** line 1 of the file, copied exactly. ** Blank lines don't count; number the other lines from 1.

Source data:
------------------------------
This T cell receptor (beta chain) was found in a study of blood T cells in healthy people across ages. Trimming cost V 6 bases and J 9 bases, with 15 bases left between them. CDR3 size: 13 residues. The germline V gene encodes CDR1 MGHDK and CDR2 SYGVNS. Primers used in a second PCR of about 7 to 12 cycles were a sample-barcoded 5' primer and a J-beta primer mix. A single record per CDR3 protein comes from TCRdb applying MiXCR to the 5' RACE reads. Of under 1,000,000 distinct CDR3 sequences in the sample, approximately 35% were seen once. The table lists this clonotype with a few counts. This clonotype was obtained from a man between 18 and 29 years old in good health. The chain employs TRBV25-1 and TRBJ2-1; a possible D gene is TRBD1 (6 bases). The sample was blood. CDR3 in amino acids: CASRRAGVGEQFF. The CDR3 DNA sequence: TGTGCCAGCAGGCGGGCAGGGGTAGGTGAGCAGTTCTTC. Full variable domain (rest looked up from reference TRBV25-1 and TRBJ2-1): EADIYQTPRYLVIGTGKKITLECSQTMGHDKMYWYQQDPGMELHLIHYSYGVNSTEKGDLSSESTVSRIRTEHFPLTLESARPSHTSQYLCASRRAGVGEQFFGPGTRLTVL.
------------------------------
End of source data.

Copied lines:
This T cell receptor (beta chain) was found in a study of blood T cells in healthy people across ages. Trimming cost V 6 bases and J 9 bases, with 15 bases left between them. CDR3 size: 13 residues. The germline V gene encodes CDR1 MGHDK and CDR2 SYGVNS. Primers used in a second PCR of about 7 to 12 cycles were a sample-barcoded 5' primer and a J-beta primer mix. A single record per CDR3 protein comes from TCRdb applying MiXCR to the 5' RACE reads. Of under 1,000,000 distinct CDR3 sequences in the sample, approximately 35% were seen once. The table lists this clonotype with a few counts. This clonotype was obtained from a man between 18 and 29 years old in good health. The chain employs TRBV25-1 and TRBJ2-1; a possible D gene is TRBD1 (6 bases). The sample was blood. CDR3 in amino acids: CASRRAGVGEQFF. The CDR3 DNA sequence: TGTGCCAGCAGGCGGGCAGGGGTAGGTGAGCAGTTCTTC. Full variable domain (rest looked up from reference TRBV25-1 and TRBJ2-1): EADIYQTPRYLVIGTGKKITLECSQTMGHDKMYWYQQDPGMELHLIHYSYGVNSTEKGDLSSESTVSRIRTEHFPLTLESARPSHTSQYLCASRRAGVGEQFFGPGTRLTVL.